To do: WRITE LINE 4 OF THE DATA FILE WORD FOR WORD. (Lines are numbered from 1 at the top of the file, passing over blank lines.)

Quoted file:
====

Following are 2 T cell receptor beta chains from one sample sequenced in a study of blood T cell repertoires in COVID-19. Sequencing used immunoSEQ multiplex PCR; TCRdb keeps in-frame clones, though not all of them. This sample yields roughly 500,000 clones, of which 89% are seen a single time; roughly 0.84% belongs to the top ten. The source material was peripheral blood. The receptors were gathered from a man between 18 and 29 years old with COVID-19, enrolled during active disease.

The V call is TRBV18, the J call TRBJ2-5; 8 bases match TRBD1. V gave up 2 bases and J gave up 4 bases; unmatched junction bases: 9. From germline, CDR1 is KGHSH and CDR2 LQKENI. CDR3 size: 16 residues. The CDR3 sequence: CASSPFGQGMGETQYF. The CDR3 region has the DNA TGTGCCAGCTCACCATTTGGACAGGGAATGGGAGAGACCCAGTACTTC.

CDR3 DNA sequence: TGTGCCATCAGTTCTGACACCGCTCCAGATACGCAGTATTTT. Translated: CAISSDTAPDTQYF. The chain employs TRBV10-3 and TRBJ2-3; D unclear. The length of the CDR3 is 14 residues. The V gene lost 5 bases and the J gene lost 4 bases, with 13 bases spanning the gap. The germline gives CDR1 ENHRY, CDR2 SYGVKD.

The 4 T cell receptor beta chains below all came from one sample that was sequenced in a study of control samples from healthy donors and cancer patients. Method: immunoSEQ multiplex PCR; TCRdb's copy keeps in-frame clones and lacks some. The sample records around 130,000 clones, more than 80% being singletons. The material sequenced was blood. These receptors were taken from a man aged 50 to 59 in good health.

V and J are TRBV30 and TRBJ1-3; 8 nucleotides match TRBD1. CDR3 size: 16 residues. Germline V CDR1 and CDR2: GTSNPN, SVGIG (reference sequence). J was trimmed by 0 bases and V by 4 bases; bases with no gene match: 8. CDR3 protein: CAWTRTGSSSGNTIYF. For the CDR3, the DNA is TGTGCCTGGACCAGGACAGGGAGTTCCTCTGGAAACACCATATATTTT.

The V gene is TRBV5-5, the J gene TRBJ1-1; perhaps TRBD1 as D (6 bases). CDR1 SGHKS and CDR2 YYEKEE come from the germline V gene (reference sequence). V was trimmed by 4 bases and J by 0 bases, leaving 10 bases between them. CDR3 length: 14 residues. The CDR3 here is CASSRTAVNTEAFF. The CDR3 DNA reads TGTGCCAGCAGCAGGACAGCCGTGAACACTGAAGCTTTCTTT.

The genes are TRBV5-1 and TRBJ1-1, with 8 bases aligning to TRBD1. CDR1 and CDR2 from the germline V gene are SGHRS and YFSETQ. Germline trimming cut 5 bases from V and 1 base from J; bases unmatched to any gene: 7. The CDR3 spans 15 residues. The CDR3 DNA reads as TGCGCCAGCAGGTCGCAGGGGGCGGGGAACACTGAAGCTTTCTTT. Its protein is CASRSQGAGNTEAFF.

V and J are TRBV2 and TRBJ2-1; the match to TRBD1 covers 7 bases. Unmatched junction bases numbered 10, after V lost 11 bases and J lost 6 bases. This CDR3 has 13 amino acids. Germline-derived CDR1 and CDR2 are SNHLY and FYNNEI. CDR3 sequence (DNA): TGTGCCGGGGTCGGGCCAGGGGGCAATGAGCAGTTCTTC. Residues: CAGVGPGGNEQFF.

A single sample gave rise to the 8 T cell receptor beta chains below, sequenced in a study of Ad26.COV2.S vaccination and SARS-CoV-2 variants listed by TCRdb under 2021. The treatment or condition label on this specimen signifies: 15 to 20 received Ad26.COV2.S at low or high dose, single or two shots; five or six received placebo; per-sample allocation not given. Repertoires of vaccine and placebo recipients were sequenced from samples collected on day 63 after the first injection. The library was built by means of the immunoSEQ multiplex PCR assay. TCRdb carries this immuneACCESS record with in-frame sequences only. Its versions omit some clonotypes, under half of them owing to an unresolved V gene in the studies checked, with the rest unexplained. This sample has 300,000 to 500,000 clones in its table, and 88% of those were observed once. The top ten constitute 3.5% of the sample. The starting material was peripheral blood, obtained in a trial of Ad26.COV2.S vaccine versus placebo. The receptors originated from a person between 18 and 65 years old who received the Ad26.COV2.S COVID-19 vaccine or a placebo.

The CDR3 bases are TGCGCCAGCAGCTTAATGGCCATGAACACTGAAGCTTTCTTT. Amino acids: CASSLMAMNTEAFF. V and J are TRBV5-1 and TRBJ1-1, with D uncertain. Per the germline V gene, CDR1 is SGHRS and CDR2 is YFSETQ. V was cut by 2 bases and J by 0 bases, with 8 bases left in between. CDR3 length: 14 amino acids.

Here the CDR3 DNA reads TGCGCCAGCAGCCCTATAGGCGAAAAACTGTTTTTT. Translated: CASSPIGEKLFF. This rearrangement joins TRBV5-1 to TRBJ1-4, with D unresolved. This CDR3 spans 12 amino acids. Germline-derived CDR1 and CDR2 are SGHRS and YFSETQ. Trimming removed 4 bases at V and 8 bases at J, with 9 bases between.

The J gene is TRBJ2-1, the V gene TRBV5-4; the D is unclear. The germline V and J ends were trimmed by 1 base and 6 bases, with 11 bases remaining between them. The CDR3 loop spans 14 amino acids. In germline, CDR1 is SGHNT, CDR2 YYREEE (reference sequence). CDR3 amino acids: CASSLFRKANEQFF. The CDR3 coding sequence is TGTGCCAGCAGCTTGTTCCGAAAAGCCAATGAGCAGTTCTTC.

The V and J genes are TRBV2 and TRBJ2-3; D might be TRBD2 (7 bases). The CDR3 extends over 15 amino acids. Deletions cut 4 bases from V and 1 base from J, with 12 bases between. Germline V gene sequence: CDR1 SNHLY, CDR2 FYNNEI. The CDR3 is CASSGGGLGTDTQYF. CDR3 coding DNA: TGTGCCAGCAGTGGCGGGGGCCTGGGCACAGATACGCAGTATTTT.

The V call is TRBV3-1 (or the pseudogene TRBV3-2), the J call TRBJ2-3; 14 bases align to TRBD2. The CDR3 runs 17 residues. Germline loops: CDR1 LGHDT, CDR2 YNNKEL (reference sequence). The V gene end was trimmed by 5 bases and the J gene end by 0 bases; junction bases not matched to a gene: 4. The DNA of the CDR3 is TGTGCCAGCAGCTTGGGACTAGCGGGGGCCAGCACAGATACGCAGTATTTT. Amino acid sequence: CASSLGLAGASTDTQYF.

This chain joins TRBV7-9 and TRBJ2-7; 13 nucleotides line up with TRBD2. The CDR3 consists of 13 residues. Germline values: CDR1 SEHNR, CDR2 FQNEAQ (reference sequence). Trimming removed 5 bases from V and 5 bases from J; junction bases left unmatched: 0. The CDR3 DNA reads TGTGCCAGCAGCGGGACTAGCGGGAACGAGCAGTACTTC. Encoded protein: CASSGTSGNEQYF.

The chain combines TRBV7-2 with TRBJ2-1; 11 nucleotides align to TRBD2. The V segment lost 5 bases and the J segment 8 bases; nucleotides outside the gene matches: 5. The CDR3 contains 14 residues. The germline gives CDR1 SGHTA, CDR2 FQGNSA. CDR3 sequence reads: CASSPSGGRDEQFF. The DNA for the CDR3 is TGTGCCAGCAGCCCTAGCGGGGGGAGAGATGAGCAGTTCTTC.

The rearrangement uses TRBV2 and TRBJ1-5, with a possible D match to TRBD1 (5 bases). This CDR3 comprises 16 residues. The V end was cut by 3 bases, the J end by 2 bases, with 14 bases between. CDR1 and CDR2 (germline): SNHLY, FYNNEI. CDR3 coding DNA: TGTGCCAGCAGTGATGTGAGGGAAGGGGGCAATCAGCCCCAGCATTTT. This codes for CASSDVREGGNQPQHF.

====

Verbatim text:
The 4 T cell receptor beta chains below all came from one sample that was sequenced in a study of control samples from healthy donors and cancer patients. Method: immunoSEQ multiplex PCR; TCRdb's copy keeps in-frame clones and lacks some. The sample records around 130,000 clones, more than 80% being singletons. The material sequenced was blood. These receptors were taken from a man aged 50 to 59 in good health.